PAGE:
The Chandrayaan-II project was originally envisaged to be a joint mission between ISRO and Roscosmos. Source: NASA
The Indian Space Research Organisation (ISRO) decided not to continue cooperation with the Russian Federal Space Agency (Roscosmos) in Chandrayaan-II, India’s second moon mission, Indian media publications reported.
Chandrayaan-II is the follow-on to India’s first unmanned lunar probe, Chandrayaan-1, which successfully reached lunar orbit in late 2008 and operated for almost a year before overheating caused a premature termination of the mission that was nonetheless declared a success, according to Space News.
The Chandrayaan-II project was originally envisaged to be a joint mission between ISRO and Roscosmos. Under the agreement approved by the Indian Government in September 2008, while ISRO was to provide for the launch by its workhorse, GSLV, as also the orbiter and the rover, the Russian agency was to provide the lander, the Deccan Herald said. The mission was scheduled for the current year, but sources told the paper that it was pushed back to 2016.
Russia encountered a problem in the wake of the Phobos-Grunt fiasco when the spacecraft it launched in November 2011 to retrieve soil samples from the Martian moon Phobos, became stuck in Earth's orbit after its engines failed to fire and crashed back to Earth. The Russian agency reviewed their inter-planetary missions and decided to increase the mass of the moon lander.
Roscosmos consequently suggested to ISRO two opportunities for launching of its Chandrayaan-II rover - either 2015 or 2017 aboard Soyuz, the Russian spacecraft with a rider that the 2015 opportunity could involve mass limitation for the rover and entitle a higher risk, according to the Deccan Herald report.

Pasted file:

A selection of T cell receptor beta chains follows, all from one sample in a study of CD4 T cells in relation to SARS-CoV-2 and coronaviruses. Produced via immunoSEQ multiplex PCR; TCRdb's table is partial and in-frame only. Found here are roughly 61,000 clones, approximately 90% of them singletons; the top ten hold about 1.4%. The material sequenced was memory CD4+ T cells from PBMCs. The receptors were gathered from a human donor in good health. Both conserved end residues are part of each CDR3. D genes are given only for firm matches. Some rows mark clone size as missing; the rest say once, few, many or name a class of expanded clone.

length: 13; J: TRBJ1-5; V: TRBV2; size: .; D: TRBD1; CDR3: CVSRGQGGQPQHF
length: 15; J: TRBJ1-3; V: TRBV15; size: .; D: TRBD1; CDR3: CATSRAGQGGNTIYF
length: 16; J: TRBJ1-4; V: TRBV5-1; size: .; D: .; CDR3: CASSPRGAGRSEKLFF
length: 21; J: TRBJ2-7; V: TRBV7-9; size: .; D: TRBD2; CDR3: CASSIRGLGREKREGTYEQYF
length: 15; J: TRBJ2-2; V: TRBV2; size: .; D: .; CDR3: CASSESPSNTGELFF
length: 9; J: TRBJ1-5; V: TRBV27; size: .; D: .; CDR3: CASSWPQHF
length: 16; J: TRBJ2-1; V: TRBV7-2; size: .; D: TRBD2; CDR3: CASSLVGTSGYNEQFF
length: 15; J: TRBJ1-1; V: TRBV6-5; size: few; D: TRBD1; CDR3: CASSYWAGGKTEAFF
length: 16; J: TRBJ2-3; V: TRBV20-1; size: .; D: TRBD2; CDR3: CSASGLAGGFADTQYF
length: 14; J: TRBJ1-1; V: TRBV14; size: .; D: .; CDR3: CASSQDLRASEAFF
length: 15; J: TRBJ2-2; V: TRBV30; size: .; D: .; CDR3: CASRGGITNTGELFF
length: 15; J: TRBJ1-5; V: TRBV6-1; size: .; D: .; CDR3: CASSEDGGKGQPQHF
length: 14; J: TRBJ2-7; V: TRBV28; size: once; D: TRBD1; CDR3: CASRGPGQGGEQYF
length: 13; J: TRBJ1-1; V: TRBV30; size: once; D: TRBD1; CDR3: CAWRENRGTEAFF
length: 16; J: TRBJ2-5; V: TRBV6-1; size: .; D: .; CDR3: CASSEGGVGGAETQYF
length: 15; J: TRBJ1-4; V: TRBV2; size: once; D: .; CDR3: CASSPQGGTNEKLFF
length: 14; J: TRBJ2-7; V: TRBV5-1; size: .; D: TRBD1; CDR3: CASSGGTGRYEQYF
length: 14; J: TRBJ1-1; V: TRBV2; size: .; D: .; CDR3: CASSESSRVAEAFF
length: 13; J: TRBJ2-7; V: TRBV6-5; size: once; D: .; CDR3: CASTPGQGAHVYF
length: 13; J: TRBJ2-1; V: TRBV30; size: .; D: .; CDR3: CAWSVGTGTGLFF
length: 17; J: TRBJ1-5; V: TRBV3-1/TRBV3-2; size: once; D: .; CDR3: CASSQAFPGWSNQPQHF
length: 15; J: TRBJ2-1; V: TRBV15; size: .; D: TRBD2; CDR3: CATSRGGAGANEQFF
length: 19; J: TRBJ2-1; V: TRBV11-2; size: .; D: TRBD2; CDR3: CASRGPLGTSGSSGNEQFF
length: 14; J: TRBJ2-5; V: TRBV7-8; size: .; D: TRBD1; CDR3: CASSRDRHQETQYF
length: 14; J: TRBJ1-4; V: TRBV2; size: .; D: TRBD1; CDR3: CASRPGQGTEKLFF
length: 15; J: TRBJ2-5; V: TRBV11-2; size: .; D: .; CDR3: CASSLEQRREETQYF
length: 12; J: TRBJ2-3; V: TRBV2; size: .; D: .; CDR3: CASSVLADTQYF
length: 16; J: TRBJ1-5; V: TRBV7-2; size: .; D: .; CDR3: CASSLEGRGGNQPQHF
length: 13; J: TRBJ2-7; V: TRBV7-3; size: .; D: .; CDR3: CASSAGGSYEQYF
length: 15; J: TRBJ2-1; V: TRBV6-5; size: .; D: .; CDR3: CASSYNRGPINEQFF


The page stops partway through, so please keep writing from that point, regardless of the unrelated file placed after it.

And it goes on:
India’s Minister of State in the Prime Minister's Office V Narayansamy reported recently to the country’s upper house of parliament that Russia was out of the Chandrayaan-II mission since certain changes suggested by Roscosmos would lead to a major programmatic realignment, the Deccan Herald said. The revised plan necessitated an increase in the mass of the lander, which would have required the ISRO to decrease the mass, and consequently the reliability of its rover, the paper cited Narayanasamy as saying.
A review by an expert panel, headed by former ISRO chairman U R Rao, recommended indigenous development of the lander module. Experiments on the lander are being carried out, and the spacecraft is being reconfigured, according to the report.
“There was a failure that Russia experienced. After that, the lander has become heavier, which is not something we can carry on our launch vehicle,” Rao was quoted by the paper as saying.
“The integrated review of Chandrayaan-II recommended that India could realize the Lander module in the next few years,” Narayanasamy said, according to the paper. “Currently the spacecraft is being reconfigured for the proposed Indian Rover and Lander modules.”
According to the minister, ISRO has already made some progress with the development of rover module and a few scientific instruments to be flown to the Moon.
Narayanasamy said the details of changes in the configuration and the mission profile were being finalised and the payloads of the lander would be finalised in due course taking into account the weight, volume and power constraints of the lander, according to a report in The Hindu.
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